Today the revival of Jewish culture in Central and Eastern Europe is sustaining itself through other artistic and scholarly pursuits, and not just through klezmer. Since most of the former klezmer musicians have died, and those that are still alive have been thoroughly interviewed and most of the archives thoroughly pored over, klezmer musicians and enthusiasts have had to find another angle to sustain the public's interest. In fact, the popularity of the klezmer reached its peak in Central and Eastern Europe in 2000. This other angle has been to research the symbiotic relationship between the Jews and the Roma (Gypsies). For many, the Roma are an exotic group of misunderstood people who are known for their musical heritage. There are klezmer musicians who have done some significant scholarly ethnographic field research among the Roma and have discovered some lost klezmer melodies and learned more about the special relationship Jewish and Rom musicians (specifically in Transylvania, Carpathian Mountains and Moldavia) had before the Holocaust. Unfortunately, for some klezmer musicians, this new found interest in Rom culture, specifically the music, is merely a way to to give a new spin on their repertoire and to exploit the exoticism the Roma hold for the gadje (non-Rom). Most of the time, these bands do not even include one Rom musician, their knowledge of Rom history and culture is limited, and the music is anything but Rom. Many of these musicians (Jewish and non-Jewish) have succumbed to the same need to fetishize and romanticize the «other pariah» of Central and Eastern Europe. Consequently, you have these pseudo-Rom bands headlining many Jewish cultural festivals in Europe today. Often their main impetus for playing what they play is based upon how many gigs they can obtain and where. Because for some venues these days in Central and Eastern Europe, playing «just» klezmer is passé.
One might ask: «So what's wrong with these bands playing this music? Whether it is or is not authentic Rom or klezmer or some kind of hybrid, as long as it is entertaining and being respectful of these two cultures that were nearly annihilated during the Holocaust, what's the harm?» On the surface, one might say nothing is wrong. But if Jewish culture (and for that matter Rom culture) is going to continue to grow in its myriad ways and attract more adherents, a more critical, honest and profound understanding of the history of Rom and/or Jewish culture in Central and Eastern Europe from its beginnings to the eve of the Holocaust through today vis-à-vis the gentile population must be studied and honestly assessed. The rediscovery of klezmer among Jews and non-Jews certainly has been a vital component to the revitalization of Jewish life in all of the Ashkenazic communities in Europe and has been most essential to the growth of Jewish life in Central and Eastern Europe. There will always be those people who love to play and/or listen to klezmer because it connects them to a time and place before the Holocaust when Jewish culture was vibrant and part of the web of daily life for many Europeans. The questions are whether this affection for klezmer (fetishised or not) is enough to sustain the growth of Jewish life and culture in Central and Eastern Europe for the next fifty years? Will Jewish culture continue to grow without the Jewish population in Europe growing? And will the playing and listening to klezmer become one of the last cultural links for Jews and non-Jews to Ashkenazic culture? Time will eventually reveal all.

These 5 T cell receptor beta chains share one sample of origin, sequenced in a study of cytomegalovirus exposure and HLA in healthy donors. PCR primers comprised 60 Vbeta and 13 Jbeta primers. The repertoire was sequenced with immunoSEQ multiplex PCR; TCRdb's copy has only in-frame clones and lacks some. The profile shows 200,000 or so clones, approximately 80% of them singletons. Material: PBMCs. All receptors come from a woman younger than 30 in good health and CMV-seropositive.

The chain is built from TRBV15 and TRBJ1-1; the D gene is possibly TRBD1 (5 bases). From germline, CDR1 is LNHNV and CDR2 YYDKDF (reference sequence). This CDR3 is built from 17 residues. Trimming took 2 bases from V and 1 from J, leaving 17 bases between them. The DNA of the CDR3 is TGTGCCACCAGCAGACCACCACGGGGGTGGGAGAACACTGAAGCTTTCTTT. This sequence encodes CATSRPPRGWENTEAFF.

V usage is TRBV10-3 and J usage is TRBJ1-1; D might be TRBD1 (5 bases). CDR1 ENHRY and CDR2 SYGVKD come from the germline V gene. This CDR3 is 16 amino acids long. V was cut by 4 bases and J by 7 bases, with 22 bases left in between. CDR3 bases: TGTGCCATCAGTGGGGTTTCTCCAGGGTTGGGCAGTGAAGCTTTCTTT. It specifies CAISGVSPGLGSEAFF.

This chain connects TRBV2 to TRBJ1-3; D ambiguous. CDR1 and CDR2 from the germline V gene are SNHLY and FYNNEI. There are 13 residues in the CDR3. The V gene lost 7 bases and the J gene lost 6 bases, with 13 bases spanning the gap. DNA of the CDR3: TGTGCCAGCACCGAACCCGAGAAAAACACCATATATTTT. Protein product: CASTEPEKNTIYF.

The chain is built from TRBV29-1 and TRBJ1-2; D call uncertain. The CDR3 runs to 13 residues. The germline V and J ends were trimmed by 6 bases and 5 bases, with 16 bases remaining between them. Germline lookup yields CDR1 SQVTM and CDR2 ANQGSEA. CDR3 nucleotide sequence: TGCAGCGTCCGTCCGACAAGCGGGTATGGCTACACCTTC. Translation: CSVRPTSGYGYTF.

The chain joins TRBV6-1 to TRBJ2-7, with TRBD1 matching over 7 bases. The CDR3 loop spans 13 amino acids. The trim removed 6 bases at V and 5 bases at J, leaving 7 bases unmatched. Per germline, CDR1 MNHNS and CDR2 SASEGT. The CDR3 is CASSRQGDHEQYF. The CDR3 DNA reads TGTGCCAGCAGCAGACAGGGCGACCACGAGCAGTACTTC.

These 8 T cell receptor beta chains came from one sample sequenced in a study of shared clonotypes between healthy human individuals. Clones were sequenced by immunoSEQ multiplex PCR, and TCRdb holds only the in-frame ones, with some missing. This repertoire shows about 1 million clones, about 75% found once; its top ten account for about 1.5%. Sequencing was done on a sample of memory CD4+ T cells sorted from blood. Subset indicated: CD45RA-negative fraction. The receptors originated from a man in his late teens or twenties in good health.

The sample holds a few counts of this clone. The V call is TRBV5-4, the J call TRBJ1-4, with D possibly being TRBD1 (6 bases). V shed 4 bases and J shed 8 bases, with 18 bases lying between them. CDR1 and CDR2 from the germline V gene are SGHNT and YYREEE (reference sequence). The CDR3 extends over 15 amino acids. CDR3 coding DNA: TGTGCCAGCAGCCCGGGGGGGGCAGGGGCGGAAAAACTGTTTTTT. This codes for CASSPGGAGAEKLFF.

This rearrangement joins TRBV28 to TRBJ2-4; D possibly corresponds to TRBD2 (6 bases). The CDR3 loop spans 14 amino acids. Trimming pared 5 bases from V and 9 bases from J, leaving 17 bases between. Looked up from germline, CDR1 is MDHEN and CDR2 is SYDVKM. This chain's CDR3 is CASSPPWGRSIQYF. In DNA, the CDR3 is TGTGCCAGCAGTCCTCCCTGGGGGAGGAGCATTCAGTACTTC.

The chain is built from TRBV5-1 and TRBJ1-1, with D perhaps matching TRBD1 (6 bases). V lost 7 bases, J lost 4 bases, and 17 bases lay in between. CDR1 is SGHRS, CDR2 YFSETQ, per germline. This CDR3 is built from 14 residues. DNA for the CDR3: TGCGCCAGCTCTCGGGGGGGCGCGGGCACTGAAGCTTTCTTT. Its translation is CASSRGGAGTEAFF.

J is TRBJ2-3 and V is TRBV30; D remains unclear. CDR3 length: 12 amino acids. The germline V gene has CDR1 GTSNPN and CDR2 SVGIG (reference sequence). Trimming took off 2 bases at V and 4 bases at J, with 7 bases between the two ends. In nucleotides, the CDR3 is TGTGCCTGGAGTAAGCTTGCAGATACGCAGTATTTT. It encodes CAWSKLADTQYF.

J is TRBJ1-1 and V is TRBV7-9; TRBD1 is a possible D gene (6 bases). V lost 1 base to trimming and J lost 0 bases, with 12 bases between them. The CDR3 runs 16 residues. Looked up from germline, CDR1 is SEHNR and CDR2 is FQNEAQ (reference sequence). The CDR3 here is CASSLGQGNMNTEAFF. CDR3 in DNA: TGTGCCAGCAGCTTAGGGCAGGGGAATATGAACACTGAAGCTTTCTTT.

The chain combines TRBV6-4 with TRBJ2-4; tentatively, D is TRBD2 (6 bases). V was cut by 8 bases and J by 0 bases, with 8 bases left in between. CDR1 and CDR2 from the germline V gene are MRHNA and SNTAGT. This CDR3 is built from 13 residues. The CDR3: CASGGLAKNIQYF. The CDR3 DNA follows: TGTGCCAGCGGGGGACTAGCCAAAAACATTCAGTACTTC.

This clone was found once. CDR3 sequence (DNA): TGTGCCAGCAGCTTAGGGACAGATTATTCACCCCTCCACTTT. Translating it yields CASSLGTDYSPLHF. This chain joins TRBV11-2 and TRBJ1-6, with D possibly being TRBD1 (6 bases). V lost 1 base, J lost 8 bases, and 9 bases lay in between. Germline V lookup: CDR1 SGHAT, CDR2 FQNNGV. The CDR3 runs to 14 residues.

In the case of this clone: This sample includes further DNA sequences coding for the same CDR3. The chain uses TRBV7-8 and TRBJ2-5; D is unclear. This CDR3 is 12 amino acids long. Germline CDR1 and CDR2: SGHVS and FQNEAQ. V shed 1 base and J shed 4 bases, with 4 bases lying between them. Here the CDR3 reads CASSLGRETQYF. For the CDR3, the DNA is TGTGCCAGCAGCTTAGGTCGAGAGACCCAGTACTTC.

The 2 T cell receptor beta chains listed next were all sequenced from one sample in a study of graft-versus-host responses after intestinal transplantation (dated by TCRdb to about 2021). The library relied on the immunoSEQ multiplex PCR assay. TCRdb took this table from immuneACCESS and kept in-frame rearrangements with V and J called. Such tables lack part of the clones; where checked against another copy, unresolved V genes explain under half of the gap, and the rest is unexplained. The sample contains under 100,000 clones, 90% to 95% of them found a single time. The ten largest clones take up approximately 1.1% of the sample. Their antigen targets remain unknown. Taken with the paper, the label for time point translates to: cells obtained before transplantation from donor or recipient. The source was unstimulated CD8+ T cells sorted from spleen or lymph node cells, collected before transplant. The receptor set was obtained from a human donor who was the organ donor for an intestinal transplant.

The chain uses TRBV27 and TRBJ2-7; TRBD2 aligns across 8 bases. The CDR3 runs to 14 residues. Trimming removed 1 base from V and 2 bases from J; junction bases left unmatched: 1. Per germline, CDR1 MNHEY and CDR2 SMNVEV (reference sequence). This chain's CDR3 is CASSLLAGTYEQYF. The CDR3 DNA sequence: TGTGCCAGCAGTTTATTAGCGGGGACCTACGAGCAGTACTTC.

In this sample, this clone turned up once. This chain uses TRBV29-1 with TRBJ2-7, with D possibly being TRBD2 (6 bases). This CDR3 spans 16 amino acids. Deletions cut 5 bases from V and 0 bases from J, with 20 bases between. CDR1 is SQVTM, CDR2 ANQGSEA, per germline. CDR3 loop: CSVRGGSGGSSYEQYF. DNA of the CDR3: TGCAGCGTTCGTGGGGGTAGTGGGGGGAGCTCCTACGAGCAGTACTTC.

* Yale STROM is ethnographer of klezmer culture, writer, composer, musician and filmmaker, Yale Strom is currently an artist-in-residence in the Jewish Studies Program at San Diego State University. He has written eleven books, among them The Book of Klezmer: The History, the Music, the Folklore: From the 14th Century to the 21st, A Cappella Books, 2002.
Photograph: Yale Klezmer, concert in Västerås (Sweden). © Tallulah Strom.